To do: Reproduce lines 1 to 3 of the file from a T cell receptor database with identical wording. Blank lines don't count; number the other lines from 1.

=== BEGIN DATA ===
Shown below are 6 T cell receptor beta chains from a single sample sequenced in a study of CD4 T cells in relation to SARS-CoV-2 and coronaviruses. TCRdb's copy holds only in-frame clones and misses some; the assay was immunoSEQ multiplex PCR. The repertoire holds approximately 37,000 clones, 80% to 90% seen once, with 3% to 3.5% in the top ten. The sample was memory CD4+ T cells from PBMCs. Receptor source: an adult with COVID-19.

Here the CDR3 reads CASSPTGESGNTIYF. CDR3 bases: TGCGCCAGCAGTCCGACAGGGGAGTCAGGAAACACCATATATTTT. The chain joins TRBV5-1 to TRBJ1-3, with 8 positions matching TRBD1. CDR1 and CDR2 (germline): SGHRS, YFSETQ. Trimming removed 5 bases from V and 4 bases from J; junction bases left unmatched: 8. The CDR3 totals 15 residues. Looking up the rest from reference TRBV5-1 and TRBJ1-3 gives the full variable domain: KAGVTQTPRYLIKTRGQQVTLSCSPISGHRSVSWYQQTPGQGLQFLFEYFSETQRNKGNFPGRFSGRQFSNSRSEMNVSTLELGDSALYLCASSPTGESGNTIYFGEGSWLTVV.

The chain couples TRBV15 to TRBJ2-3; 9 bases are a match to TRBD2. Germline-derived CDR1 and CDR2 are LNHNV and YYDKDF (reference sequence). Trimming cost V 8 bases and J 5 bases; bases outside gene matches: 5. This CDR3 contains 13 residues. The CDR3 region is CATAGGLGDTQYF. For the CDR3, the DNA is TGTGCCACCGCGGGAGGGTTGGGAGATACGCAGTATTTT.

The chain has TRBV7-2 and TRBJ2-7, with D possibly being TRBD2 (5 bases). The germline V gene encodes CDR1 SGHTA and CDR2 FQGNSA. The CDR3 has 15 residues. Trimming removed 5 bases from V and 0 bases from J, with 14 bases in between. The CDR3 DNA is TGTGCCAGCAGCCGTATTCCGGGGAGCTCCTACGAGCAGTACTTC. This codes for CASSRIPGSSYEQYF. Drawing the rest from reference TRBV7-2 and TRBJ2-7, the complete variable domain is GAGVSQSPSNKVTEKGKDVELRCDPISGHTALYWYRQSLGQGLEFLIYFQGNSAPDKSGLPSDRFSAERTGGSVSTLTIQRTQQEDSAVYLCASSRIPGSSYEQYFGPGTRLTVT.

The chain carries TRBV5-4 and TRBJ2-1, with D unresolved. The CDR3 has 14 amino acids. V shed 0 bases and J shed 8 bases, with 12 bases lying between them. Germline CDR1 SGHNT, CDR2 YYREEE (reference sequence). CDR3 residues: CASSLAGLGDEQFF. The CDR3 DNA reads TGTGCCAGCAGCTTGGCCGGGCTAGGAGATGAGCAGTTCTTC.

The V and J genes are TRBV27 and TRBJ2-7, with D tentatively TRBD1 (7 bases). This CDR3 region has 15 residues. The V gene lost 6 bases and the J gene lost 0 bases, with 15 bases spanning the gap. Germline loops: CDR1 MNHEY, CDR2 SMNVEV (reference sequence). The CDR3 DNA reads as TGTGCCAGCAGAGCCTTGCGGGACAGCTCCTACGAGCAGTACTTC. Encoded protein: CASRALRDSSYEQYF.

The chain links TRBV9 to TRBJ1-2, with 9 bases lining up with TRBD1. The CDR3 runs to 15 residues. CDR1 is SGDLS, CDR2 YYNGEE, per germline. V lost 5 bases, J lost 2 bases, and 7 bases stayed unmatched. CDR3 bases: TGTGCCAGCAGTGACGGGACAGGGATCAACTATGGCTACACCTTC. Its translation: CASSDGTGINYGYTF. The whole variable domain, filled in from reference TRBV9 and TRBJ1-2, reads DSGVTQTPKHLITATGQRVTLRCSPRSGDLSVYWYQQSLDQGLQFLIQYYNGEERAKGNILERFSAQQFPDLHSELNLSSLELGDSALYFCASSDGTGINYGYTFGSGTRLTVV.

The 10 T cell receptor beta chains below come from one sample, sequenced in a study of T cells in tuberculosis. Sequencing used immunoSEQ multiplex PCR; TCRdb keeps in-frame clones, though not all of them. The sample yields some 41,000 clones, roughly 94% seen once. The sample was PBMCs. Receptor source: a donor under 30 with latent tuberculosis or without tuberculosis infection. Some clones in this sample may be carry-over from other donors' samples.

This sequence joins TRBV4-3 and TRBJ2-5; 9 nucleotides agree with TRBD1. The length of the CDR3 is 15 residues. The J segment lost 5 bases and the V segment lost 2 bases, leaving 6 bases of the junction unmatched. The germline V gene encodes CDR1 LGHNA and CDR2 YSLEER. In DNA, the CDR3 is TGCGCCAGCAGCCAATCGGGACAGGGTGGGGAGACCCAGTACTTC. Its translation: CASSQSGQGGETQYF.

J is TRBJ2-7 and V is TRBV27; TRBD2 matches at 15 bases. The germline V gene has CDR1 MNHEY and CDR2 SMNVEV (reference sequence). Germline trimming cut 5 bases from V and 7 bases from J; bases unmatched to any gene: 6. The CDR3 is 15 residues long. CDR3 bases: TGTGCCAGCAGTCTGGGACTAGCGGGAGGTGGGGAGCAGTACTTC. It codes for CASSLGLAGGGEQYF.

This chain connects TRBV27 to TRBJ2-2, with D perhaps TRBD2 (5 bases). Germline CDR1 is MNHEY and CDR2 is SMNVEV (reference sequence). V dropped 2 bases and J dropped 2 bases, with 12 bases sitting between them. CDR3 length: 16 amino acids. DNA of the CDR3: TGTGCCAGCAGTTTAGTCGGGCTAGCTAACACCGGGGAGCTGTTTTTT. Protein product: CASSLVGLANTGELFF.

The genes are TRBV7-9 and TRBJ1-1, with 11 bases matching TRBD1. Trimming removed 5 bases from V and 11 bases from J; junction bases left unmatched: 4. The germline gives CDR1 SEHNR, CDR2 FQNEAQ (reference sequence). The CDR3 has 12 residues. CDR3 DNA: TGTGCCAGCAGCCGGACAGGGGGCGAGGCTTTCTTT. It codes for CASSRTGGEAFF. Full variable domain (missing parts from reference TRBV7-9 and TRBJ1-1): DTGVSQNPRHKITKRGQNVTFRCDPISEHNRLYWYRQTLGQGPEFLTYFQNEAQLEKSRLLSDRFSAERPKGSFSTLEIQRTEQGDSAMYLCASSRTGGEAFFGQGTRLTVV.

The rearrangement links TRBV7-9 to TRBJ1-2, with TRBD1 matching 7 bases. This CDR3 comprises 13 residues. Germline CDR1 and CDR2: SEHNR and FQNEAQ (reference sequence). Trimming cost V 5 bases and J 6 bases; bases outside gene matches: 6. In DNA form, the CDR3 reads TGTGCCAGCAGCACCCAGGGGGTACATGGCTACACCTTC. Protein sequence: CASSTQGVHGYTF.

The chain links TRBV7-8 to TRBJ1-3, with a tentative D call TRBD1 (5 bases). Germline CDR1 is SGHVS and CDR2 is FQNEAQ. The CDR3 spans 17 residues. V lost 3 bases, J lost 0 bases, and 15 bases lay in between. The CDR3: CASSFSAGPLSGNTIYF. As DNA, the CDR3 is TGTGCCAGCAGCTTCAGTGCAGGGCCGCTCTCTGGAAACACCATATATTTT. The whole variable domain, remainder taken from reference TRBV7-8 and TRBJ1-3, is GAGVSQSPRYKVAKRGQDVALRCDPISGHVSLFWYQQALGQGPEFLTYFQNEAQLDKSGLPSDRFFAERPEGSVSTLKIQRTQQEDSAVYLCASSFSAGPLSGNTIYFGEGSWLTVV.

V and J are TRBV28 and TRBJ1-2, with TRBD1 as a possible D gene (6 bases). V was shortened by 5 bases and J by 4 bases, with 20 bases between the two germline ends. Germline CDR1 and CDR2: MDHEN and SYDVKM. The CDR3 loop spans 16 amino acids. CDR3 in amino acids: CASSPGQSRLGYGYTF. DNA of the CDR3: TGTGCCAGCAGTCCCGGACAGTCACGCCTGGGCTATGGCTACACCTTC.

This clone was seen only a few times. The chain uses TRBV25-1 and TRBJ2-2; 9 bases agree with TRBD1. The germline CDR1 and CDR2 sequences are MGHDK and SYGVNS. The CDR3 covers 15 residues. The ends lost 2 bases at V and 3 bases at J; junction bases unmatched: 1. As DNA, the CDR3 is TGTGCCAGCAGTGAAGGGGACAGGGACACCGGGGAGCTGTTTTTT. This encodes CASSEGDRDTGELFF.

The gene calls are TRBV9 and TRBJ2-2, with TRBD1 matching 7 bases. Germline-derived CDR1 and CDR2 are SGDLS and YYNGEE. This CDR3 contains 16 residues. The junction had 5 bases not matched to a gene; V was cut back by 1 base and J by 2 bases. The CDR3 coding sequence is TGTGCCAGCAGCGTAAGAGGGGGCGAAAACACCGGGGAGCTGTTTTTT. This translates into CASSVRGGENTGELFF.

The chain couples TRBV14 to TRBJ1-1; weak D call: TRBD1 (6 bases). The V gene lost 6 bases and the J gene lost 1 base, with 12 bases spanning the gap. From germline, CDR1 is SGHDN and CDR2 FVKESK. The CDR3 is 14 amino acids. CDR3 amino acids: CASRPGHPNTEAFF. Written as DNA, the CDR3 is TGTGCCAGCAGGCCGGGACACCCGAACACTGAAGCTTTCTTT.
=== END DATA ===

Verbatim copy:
Shown below are 6 T cell receptor beta chains from a single sample sequenced in a study of CD4 T cells in relation to SARS-CoV-2 and coronaviruses. TCRdb's copy holds only in-frame clones and misses some; the assay was immunoSEQ multiplex PCR. The repertoire holds approximately 37,000 clones, 80% to 90% seen once, with 3% to 3.5% in the top ten. The sample was memory CD4+ T cells from PBMCs. Receptor source: an adult with COVID-19.

Here the CDR3 reads CASSPTGESGNTIYF. CDR3 bases: TGCGCCAGCAGTCCGACAGGGGAGTCAGGAAACACCATATATTTT. The chain joins TRBV5-1 to TRBJ1-3, with 8 positions matching TRBD1. CDR1 and CDR2 (germline): SGHRS, YFSETQ. Trimming removed 5 bases from V and 4 bases from J; junction bases left unmatched: 8. The CDR3 totals 15 residues. Looking up the rest from reference TRBV5-1 and TRBJ1-3 gives the full variable domain: KAGVTQTPRYLIKTRGQQVTLSCSPISGHRSVSWYQQTPGQGLQFLFEYFSETQRNKGNFPGRFSGRQFSNSRSEMNVSTLELGDSALYLCASSPTGESGNTIYFGEGSWLTVV.

The chain couples TRBV15 to TRBJ2-3; 9 bases are a match to TRBD2. Germline-derived CDR1 and CDR2 are LNHNV and YYDKDF (reference sequence). Trimming cost V 8 bases and J 5 bases; bases outside gene matches: 5. This CDR3 contains 13 residues. The CDR3 region is CATAGGLGDTQYF. For the CDR3, the DNA is TGTGCCACCGCGGGAGGGTTGGGAGATACGCAGTATTTT.